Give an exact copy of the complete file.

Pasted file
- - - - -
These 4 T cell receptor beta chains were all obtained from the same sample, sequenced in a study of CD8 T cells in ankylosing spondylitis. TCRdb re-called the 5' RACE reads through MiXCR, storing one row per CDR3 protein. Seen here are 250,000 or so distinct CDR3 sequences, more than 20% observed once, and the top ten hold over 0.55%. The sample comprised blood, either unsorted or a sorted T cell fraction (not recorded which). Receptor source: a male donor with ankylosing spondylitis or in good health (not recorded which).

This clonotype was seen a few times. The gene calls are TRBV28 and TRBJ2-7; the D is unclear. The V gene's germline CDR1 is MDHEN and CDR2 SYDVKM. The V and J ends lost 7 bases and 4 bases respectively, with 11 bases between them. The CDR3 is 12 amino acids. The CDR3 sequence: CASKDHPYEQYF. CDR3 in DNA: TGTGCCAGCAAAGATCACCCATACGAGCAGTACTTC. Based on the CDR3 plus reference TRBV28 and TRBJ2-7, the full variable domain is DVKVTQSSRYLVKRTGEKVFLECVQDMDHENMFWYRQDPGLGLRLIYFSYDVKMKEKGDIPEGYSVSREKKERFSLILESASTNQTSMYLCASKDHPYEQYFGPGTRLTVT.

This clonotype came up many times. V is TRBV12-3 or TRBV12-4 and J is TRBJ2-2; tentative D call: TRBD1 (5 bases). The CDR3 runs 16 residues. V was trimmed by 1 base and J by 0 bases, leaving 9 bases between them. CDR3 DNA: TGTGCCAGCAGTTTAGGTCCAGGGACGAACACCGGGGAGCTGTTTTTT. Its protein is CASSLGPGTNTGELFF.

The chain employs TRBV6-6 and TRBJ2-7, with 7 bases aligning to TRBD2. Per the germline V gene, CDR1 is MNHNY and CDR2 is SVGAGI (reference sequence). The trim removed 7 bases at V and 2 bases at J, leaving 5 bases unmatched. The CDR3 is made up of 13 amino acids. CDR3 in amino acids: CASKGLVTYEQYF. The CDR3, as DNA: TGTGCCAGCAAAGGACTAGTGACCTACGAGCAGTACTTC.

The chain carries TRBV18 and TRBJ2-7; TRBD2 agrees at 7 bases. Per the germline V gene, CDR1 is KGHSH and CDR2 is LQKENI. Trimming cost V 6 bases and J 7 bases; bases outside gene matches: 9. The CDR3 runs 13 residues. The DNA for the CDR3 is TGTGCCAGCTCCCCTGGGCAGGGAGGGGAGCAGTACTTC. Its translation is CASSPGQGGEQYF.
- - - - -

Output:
These 4 T cell receptor beta chains were all obtained from the same sample, sequenced in a study of CD8 T cells in ankylosing spondylitis. TCRdb re-called the 5' RACE reads through MiXCR, storing one row per CDR3 protein. Seen here are 250,000 or so distinct CDR3 sequences, more than 20% observed once, and the top ten hold over 0.55%. The sample comprised blood, either unsorted or a sorted T cell fraction (not recorded which). Receptor source: a male donor with ankylosing spondylitis or in good health (not recorded which).

This clonotype was seen a few times. The gene calls are TRBV28 and TRBJ2-7; the D is unclear. The V gene's germline CDR1 is MDHEN and CDR2 SYDVKM. The V and J ends lost 7 bases and 4 bases respectively, with 11 bases between them. The CDR3 is 12 amino acids. The CDR3 sequence: CASKDHPYEQYF. CDR3 in DNA: TGTGCCAGCAAAGATCACCCATACGAGCAGTACTTC. Based on the CDR3 plus reference TRBV28 and TRBJ2-7, the full variable domain is DVKVTQSSRYLVKRTGEKVFLECVQDMDHENMFWYRQDPGLGLRLIYFSYDVKMKEKGDIPEGYSVSREKKERFSLILESASTNQTSMYLCASKDHPYEQYFGPGTRLTVT.

This clonotype came up many times. V is TRBV12-3 or TRBV12-4 and J is TRBJ2-2; tentative D call: TRBD1 (5 bases). The CDR3 runs 16 residues. V was trimmed by 1 base and J by 0 bases, leaving 9 bases between them. CDR3 DNA: TGTGCCAGCAGTTTAGGTCCAGGGACGAACACCGGGGAGCTGTTTTTT. Its protein is CASSLGPGTNTGELFF.

The chain employs TRBV6-6 and TRBJ2-7, with 7 bases aligning to TRBD2. Per the germline V gene, CDR1 is MNHNY and CDR2 is SVGAGI (reference sequence). The trim removed 7 bases at V and 2 bases at J, leaving 5 bases unmatched. The CDR3 is made up of 13 amino acids. CDR3 in amino acids: CASKGLVTYEQYF. The CDR3, as DNA: TGTGCCAGCAAAGGACTAGTGACCTACGAGCAGTACTTC.

The chain carries TRBV18 and TRBJ2-7; TRBD2 agrees at 7 bases. Per the germline V gene, CDR1 is KGHSH and CDR2 is LQKENI. Trimming cost V 6 bases and J 7 bases; bases outside gene matches: 9. The CDR3 runs 13 residues. The DNA for the CDR3 is TGTGCCAGCTCCCCTGGGCAGGGAGGGGAGCAGTACTTC. Its translation is CASSPGQGGEQYF.